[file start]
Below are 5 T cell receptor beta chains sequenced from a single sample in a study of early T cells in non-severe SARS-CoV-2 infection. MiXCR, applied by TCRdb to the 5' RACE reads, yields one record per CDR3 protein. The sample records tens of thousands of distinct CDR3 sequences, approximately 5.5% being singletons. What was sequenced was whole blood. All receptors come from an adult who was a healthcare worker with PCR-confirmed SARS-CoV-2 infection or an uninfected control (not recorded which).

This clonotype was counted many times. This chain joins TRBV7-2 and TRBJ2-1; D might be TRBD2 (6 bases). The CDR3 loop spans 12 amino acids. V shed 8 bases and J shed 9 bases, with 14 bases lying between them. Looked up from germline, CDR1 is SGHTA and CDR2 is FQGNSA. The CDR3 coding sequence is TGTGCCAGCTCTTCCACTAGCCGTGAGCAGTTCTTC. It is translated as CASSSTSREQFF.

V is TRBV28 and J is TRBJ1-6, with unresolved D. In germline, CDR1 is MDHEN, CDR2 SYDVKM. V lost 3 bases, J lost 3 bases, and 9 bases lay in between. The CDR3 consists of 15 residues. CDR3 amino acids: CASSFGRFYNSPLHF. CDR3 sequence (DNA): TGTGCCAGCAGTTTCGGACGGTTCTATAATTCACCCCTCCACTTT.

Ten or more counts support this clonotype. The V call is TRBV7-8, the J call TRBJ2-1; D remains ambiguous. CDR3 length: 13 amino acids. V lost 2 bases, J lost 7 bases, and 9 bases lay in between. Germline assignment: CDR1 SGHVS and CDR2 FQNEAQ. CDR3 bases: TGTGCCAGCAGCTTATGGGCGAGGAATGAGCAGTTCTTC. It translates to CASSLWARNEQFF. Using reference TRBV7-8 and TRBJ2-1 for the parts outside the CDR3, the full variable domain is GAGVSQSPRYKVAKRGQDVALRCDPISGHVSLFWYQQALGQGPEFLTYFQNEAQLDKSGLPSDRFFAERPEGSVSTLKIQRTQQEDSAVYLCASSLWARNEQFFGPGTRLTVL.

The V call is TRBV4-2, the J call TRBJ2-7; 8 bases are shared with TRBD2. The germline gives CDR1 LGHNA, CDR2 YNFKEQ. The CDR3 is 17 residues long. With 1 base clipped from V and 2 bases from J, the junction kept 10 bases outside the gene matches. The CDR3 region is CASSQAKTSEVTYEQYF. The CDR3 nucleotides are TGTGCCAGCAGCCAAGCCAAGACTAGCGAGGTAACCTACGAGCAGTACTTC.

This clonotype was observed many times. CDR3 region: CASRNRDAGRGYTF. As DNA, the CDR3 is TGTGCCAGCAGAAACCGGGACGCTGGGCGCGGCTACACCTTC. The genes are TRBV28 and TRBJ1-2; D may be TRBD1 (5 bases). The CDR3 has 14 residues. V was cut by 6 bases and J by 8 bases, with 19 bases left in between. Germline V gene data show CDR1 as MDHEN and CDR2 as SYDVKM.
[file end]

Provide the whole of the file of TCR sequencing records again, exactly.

Below are 5 T cell receptor beta chains sequenced from a single sample in a study of early T cells in non-severe SARS-CoV-2 infection. MiXCR, applied by TCRdb to the 5' RACE reads, yields one record per CDR3 protein. The sample records tens of thousands of distinct CDR3 sequences, approximately 5.5% being singletons. What was sequenced was whole blood. All receptors come from an adult who was a healthcare worker with PCR-confirmed SARS-CoV-2 infection or an uninfected control (not recorded which).

This clonotype was counted many times. This chain joins TRBV7-2 and TRBJ2-1; D might be TRBD2 (6 bases). The CDR3 loop spans 12 amino acids. V shed 8 bases and J shed 9 bases, with 14 bases lying between them. Looked up from germline, CDR1 is SGHTA and CDR2 is FQGNSA. The CDR3 coding sequence is TGTGCCAGCTCTTCCACTAGCCGTGAGCAGTTCTTC. It is translated as CASSSTSREQFF.

V is TRBV28 and J is TRBJ1-6, with unresolved D. In germline, CDR1 is MDHEN, CDR2 SYDVKM. V lost 3 bases, J lost 3 bases, and 9 bases lay in between. The CDR3 consists of 15 residues. CDR3 amino acids: CASSFGRFYNSPLHF. CDR3 sequence (DNA): TGTGCCAGCAGTTTCGGACGGTTCTATAATTCACCCCTCCACTTT.

Ten or more counts support this clonotype. The V call is TRBV7-8, the J call TRBJ2-1; D remains ambiguous. CDR3 length: 13 amino acids. V lost 2 bases, J lost 7 bases, and 9 bases lay in between. Germline assignment: CDR1 SGHVS and CDR2 FQNEAQ. CDR3 bases: TGTGCCAGCAGCTTATGGGCGAGGAATGAGCAGTTCTTC. It translates to CASSLWARNEQFF. Using reference TRBV7-8 and TRBJ2-1 for the parts outside the CDR3, the full variable domain is GAGVSQSPRYKVAKRGQDVALRCDPISGHVSLFWYQQALGQGPEFLTYFQNEAQLDKSGLPSDRFFAERPEGSVSTLKIQRTQQEDSAVYLCASSLWARNEQFFGPGTRLTVL.

The V call is TRBV4-2, the J call TRBJ2-7; 8 bases are shared with TRBD2. The germline gives CDR1 LGHNA, CDR2 YNFKEQ. The CDR3 is 17 residues long. With 1 base clipped from V and 2 bases from J, the junction kept 10 bases outside the gene matches. The CDR3 region is CASSQAKTSEVTYEQYF. The CDR3 nucleotides are TGTGCCAGCAGCCAAGCCAAGACTAGCGAGGTAACCTACGAGCAGTACTTC.

This clonotype was observed many times. CDR3 region: CASRNRDAGRGYTF. As DNA, the CDR3 is TGTGCCAGCAGAAACCGGGACGCTGGGCGCGGCTACACCTTC. The genes are TRBV28 and TRBJ1-2; D may be TRBD1 (5 bases). The CDR3 has 14 residues. V was cut by 6 bases and J by 8 bases, with 19 bases left in between. Germline V gene data show CDR1 as MDHEN and CDR2 as SYDVKM.